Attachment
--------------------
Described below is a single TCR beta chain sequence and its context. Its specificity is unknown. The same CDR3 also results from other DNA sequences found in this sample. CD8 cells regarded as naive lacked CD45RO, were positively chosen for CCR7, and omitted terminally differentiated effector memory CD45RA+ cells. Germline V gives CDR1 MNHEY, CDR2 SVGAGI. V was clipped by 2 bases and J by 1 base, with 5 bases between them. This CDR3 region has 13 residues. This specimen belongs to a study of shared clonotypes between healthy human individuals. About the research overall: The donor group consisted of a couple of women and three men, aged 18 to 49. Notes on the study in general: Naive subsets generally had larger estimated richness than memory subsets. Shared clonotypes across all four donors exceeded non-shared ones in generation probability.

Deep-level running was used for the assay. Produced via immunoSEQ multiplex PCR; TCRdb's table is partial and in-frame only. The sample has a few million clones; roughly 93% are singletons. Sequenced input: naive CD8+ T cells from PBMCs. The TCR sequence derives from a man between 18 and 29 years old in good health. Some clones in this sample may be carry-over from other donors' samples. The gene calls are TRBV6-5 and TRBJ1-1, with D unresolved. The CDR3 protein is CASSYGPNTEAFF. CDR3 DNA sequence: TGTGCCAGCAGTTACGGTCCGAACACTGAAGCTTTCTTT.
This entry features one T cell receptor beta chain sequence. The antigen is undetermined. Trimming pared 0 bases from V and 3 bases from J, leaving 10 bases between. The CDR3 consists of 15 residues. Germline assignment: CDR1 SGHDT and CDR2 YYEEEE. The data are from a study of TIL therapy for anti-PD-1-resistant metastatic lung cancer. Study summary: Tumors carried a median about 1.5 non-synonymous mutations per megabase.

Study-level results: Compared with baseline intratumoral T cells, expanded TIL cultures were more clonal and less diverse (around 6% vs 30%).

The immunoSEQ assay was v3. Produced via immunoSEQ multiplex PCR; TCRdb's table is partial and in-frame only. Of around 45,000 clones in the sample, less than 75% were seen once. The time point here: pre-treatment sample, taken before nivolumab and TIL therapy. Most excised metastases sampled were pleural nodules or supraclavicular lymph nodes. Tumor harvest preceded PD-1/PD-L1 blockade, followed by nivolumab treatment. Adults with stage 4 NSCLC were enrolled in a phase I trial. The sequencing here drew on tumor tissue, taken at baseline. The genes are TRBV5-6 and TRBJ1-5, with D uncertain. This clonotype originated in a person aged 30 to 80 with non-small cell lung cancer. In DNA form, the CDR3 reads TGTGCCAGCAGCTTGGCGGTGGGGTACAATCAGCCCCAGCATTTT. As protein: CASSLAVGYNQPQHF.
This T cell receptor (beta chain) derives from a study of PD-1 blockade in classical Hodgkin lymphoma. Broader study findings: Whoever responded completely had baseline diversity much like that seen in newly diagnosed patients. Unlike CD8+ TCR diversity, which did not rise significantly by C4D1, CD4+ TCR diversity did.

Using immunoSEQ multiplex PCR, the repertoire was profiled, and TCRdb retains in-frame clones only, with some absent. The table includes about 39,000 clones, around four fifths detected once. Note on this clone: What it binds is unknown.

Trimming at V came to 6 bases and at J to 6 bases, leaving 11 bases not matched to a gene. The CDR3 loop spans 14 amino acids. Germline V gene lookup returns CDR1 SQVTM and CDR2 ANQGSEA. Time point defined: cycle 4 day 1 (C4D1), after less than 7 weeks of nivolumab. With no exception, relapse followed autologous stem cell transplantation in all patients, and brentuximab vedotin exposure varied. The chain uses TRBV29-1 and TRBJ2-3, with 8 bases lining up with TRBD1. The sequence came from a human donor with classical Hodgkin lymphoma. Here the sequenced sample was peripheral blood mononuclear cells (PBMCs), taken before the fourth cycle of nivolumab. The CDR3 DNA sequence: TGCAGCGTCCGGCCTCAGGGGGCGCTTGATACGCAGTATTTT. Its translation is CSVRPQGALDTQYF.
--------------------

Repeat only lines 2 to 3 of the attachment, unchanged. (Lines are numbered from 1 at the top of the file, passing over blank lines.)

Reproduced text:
Deep-level running was used for the assay. Produced via immunoSEQ multiplex PCR; TCRdb's table is partial and in-frame only. The sample has a few million clones; roughly 93% are singletons. Sequenced input: naive CD8+ T cells from PBMCs. The TCR sequence derives from a man between 18 and 29 years old in good health. Some clones in this sample may be carry-over from other donors' samples. The gene calls are TRBV6-5 and TRBJ1-1, with D unresolved. The CDR3 protein is CASSYGPNTEAFF. CDR3 DNA sequence: TGTGCCAGCAGTTACGGTCCGAACACTGAAGCTTTCTTT.
This entry features one T cell receptor beta chain sequence. The antigen is undetermined. Trimming pared 0 bases from V and 3 bases from J, leaving 10 bases between. The CDR3 consists of 15 residues. Germline assignment: CDR1 SGHDT and CDR2 YYEEEE. The data are from a study of TIL therapy for anti-PD-1-resistant metastatic lung cancer. Study summary: Tumors carried a median about 1.5 non-synonymous mutations per megabase.